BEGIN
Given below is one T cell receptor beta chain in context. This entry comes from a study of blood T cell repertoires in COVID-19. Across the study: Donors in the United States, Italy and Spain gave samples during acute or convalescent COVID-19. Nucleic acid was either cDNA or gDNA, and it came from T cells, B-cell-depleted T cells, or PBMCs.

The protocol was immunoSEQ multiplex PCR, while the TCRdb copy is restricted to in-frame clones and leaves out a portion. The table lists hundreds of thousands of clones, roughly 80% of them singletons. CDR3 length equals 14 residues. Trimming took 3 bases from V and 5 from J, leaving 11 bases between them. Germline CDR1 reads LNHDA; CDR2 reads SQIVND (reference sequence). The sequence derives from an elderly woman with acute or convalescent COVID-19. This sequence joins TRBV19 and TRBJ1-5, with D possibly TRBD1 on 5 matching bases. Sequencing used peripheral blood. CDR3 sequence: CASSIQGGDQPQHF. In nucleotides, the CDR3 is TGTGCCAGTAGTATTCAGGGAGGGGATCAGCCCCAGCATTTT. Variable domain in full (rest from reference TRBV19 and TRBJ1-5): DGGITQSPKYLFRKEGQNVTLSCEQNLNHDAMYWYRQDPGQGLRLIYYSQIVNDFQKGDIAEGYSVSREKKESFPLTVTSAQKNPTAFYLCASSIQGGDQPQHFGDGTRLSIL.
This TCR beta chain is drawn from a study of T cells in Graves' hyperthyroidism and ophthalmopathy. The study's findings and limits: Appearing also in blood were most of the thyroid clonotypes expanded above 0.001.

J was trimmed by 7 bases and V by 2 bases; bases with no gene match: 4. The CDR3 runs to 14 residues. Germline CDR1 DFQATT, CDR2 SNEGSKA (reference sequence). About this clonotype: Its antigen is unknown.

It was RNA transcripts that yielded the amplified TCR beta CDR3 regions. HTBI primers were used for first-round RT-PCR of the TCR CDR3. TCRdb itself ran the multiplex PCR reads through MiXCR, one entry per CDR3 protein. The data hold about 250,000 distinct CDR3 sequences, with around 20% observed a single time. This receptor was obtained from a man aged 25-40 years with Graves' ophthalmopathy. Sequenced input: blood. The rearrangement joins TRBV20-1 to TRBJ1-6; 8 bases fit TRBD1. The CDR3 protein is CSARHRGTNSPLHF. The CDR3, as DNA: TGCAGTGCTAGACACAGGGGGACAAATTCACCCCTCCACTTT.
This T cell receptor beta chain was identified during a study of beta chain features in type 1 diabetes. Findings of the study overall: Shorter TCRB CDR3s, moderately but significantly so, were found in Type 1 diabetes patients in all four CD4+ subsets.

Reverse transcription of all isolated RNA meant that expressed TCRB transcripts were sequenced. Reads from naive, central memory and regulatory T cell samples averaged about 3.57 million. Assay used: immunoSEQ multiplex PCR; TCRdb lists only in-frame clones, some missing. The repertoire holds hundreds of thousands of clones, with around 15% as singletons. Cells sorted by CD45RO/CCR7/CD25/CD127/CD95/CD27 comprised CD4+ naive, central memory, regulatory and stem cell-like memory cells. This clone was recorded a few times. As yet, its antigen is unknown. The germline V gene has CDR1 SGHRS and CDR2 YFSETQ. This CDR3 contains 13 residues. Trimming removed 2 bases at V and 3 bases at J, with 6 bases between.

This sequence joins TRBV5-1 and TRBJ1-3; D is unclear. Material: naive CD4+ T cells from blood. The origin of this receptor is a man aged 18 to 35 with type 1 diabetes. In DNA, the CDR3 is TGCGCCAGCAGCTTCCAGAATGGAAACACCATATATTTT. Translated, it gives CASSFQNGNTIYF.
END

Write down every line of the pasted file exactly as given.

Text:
Given below is one T cell receptor beta chain in context. This entry comes from a study of blood T cell repertoires in COVID-19. Across the study: Donors in the United States, Italy and Spain gave samples during acute or convalescent COVID-19. Nucleic acid was either cDNA or gDNA, and it came from T cells, B-cell-depleted T cells, or PBMCs.

The protocol was immunoSEQ multiplex PCR, while the TCRdb copy is restricted to in-frame clones and leaves out a portion. The table lists hundreds of thousands of clones, roughly 80% of them singletons. CDR3 length equals 14 residues. Trimming took 3 bases from V and 5 from J, leaving 11 bases between them. Germline CDR1 reads LNHDA; CDR2 reads SQIVND (reference sequence). The sequence derives from an elderly woman with acute or convalescent COVID-19. This sequence joins TRBV19 and TRBJ1-5, with D possibly TRBD1 on 5 matching bases. Sequencing used peripheral blood. CDR3 sequence: CASSIQGGDQPQHF. In nucleotides, the CDR3 is TGTGCCAGTAGTATTCAGGGAGGGGATCAGCCCCAGCATTTT. Variable domain in full (rest from reference TRBV19 and TRBJ1-5): DGGITQSPKYLFRKEGQNVTLSCEQNLNHDAMYWYRQDPGQGLRLIYYSQIVNDFQKGDIAEGYSVSREKKESFPLTVTSAQKNPTAFYLCASSIQGGDQPQHFGDGTRLSIL.
This TCR beta chain is drawn from a study of T cells in Graves' hyperthyroidism and ophthalmopathy. The study's findings and limits: Appearing also in blood were most of the thyroid clonotypes expanded above 0.001.

J was trimmed by 7 bases and V by 2 bases; bases with no gene match: 4. The CDR3 runs to 14 residues. Germline CDR1 DFQATT, CDR2 SNEGSKA (reference sequence). About this clonotype: Its antigen is unknown.

It was RNA transcripts that yielded the amplified TCR beta CDR3 regions. HTBI primers were used for first-round RT-PCR of the TCR CDR3. TCRdb itself ran the multiplex PCR reads through MiXCR, one entry per CDR3 protein. The data hold about 250,000 distinct CDR3 sequences, with around 20% observed a single time. This receptor was obtained from a man aged 25-40 years with Graves' ophthalmopathy. Sequenced input: blood. The rearrangement joins TRBV20-1 to TRBJ1-6; 8 bases fit TRBD1. The CDR3 protein is CSARHRGTNSPLHF. The CDR3, as DNA: TGCAGTGCTAGACACAGGGGGACAAATTCACCCCTCCACTTT.
This T cell receptor beta chain was identified during a study of beta chain features in type 1 diabetes. Findings of the study overall: Shorter TCRB CDR3s, moderately but significantly so, were found in Type 1 diabetes patients in all four CD4+ subsets.

Reverse transcription of all isolated RNA meant that expressed TCRB transcripts were sequenced. Reads from naive, central memory and regulatory T cell samples averaged about 3.57 million. Assay used: immunoSEQ multiplex PCR; TCRdb lists only in-frame clones, some missing. The repertoire holds hundreds of thousands of clones, with around 15% as singletons. Cells sorted by CD45RO/CCR7/CD25/CD127/CD95/CD27 comprised CD4+ naive, central memory, regulatory and stem cell-like memory cells. This clone was recorded a few times. As yet, its antigen is unknown. The germline V gene has CDR1 SGHRS and CDR2 YFSETQ. This CDR3 contains 13 residues. Trimming removed 2 bases at V and 3 bases at J, with 6 bases between.

This sequence joins TRBV5-1 and TRBJ1-3; D is unclear. Material: naive CD4+ T cells from blood. The origin of this receptor is a man aged 18 to 35 with type 1 diabetes. In DNA, the CDR3 is TGCGCCAGCAGCTTCCAGAATGGAAACACCATATATTTT. Translated, it gives CASSFQNGNTIYF.